This demonstrates how doctors often look at some observation rules, sometimes ignoring the cardinal Medicare rule of keeping the patient in observation “less that 48 hours and usually less than 24 hours.” On the other hand, using hospitalists, or combining hospitalists with medical residents or physician assistants/nurse practitioners to manage the patients in observation is an attractive option, as they are always present in the hospital and can manage the patients expeditiously. So, at the end of the day the hospital leadership has to decide if a closed unit is a good option or not. A lot depends on if doctors at a particular hospital can and are willing to learn the “rules of engagement” and abide by them.

Another potential pitfall of observation are the consultants called to assist with the care of the observation patient. Based on my experience, the three most likely consultants to see patients in observation are cardiologists, gastroenterologists and neurologists. When evaluated by these consultants, patients are much more likely to end up having a stress test, an endoscopy and a multitude of neurologic tests. A well know joke at one observation unit goes like this: What does it mean when you see the following orders: MRI, MRA, EEG and carotid Doppler? It means, the neurologist was here.

The question I always ask the consultant: Does the patient need to have the test during the hospital stay? And if yes, why? If not, can it be done safely after discharge? The documentation to justify the necessity of the test while the patient is in observation is often very weak or nonexistent.

The managing physician must question the consultant on this issue rather than just let them order at will. The managing physician is the captain of the ship and any extra unnecessary time the patient spend in observation will negatively affect their observation metrics, not the consultant’s.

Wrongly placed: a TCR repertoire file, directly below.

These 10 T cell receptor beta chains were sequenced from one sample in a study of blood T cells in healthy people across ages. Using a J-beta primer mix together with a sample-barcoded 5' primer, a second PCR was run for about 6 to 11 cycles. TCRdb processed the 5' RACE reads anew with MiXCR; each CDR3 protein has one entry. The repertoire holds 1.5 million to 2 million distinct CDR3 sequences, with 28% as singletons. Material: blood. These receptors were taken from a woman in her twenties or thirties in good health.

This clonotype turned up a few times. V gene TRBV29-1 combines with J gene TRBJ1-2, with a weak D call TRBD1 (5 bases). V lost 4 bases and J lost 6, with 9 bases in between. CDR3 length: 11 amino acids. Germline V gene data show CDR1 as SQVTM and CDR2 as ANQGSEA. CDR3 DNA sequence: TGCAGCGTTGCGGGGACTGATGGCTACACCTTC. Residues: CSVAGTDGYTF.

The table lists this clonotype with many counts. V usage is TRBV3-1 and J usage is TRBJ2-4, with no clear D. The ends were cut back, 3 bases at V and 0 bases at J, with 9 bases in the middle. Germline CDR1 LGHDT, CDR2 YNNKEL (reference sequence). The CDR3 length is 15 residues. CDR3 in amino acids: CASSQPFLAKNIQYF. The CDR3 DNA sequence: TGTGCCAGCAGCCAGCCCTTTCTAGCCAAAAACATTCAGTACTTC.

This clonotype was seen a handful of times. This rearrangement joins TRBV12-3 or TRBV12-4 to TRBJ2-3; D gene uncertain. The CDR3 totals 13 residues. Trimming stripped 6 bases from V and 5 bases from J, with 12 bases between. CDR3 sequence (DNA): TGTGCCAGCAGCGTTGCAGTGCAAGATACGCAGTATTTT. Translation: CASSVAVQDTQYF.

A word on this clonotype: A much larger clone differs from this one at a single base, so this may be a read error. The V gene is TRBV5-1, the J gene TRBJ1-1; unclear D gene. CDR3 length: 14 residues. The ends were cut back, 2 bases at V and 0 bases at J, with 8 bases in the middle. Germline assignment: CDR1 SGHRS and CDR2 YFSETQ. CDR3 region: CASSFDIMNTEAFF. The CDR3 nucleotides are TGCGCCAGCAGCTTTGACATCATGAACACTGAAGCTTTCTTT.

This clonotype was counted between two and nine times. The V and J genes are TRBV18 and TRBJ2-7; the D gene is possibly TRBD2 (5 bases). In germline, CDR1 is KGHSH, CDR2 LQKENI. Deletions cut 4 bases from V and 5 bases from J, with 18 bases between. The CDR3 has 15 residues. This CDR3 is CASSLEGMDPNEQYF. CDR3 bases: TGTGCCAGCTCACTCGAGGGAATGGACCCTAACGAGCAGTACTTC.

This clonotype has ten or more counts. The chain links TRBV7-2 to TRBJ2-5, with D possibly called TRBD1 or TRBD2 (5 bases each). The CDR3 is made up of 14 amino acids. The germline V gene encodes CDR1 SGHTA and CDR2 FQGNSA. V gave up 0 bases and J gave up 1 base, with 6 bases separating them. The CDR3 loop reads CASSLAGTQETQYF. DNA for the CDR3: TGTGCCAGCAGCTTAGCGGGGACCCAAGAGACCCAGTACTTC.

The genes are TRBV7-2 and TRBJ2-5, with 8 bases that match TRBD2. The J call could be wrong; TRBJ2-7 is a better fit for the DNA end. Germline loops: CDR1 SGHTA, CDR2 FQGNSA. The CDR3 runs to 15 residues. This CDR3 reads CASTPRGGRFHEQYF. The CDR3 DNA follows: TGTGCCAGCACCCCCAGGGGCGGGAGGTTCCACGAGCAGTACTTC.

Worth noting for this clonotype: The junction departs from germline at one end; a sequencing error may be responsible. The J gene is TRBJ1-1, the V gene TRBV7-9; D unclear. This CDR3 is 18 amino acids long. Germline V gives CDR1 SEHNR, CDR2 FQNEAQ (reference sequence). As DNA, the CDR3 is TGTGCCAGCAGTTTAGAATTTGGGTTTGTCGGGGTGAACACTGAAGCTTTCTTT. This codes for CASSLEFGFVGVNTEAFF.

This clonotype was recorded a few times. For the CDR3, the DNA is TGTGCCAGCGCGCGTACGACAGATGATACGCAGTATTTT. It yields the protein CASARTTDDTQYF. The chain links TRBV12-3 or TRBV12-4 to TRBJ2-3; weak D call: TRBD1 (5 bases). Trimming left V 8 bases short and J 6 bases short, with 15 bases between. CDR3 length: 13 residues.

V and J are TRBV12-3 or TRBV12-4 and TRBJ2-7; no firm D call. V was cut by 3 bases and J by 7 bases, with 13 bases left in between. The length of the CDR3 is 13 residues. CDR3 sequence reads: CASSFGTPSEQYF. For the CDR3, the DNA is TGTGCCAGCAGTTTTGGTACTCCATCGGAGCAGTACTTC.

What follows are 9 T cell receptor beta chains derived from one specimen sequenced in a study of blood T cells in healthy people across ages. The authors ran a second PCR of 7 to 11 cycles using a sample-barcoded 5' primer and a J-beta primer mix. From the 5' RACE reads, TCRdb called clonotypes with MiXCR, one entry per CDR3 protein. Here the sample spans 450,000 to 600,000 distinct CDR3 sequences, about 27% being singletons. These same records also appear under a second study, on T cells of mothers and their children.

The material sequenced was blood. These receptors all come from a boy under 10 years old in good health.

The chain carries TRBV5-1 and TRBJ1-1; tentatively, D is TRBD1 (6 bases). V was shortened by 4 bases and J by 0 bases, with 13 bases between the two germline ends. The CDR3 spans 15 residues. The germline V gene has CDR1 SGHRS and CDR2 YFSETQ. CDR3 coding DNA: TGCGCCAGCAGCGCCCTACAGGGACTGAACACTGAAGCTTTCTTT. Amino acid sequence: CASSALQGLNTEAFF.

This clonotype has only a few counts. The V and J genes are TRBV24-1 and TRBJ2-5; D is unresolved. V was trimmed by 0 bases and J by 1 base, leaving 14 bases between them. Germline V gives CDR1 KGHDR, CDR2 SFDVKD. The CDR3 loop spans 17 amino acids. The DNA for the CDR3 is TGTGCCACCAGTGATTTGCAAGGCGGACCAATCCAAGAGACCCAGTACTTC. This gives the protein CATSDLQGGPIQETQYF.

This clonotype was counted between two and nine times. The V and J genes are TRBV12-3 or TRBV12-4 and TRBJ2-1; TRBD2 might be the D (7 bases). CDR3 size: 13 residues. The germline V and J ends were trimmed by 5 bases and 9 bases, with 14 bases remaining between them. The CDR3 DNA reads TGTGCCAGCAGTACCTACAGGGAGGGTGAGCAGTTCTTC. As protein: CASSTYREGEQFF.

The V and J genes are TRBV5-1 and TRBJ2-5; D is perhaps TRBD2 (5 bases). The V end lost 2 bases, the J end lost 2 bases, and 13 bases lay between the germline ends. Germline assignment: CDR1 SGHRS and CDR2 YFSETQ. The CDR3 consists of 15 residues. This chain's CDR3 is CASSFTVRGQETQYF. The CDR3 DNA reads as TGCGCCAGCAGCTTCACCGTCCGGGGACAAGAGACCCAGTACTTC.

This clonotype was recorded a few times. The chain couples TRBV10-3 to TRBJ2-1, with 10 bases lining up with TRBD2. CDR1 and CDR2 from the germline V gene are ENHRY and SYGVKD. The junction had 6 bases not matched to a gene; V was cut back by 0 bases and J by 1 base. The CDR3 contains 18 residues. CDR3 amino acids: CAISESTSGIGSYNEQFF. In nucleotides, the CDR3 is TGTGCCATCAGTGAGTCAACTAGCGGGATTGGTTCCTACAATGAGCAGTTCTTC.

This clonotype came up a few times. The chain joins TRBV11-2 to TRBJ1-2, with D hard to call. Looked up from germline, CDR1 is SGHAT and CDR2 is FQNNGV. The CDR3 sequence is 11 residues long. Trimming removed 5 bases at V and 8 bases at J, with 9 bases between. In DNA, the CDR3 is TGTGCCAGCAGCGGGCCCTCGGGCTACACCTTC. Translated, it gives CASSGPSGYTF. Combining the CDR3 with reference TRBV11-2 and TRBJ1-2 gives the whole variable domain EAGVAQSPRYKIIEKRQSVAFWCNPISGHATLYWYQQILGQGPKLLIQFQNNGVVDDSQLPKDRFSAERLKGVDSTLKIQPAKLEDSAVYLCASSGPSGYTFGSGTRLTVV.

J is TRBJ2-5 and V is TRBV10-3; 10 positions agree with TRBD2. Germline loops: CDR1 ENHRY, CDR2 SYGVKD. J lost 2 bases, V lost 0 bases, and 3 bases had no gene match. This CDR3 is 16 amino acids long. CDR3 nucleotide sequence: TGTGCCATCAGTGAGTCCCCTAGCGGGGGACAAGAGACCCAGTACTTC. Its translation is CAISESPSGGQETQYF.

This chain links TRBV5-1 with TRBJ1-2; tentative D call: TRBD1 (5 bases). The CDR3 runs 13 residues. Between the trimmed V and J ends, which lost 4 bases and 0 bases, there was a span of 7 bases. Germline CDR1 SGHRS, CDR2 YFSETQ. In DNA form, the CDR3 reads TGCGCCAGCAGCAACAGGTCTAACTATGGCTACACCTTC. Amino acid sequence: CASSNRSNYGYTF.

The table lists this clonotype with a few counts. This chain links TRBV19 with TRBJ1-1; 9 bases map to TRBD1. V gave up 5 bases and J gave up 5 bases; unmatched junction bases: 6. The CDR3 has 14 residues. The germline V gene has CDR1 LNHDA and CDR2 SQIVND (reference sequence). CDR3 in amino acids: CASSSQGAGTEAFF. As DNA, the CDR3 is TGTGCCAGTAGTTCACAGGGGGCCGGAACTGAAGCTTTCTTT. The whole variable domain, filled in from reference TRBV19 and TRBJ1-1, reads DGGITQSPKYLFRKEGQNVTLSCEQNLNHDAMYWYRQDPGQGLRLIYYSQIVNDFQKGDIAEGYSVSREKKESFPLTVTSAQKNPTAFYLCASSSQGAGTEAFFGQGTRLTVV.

There are other mistakes and pitfalls that can impact the financial success of the observation unit, but the ones enumerated above are common and in my opinion have the most financial negative impact.

Reading this, one may think that I have a general negative opinion about doctors but let me assure you that this is not case. I am a doctor. I was a private attending for over 24 years and I know from personal experience how difficult is to practice medicine, with all the rules and regulations. But physicians must learn to adapt and learn new tricks, rather than continuing practicing the “old fashioned” way which is no longer an acceptable standard of care.

Observation is here to stay, and to survive financially one must play by the rules, not oppose nor resist them.

Contact the Author: tibrma@aol.com

About the Author: Tibian Abramovitz, MD is a healthcare provider primarily located in Merrick, NY, with another office in Brooklyn, New York. He has 40 years of experience. His specialties include internal medicine and pulmonary disease.

Resources

1. Excerpt from CMS online only Manual (IOM): Publication 100-2, Chapter 6, §220.5 A. Outpatient Observation Services Defined.

2.Northwest Community’s call to treat patients faster irks doctors– Crain’s Chicago Business April 10, 2015.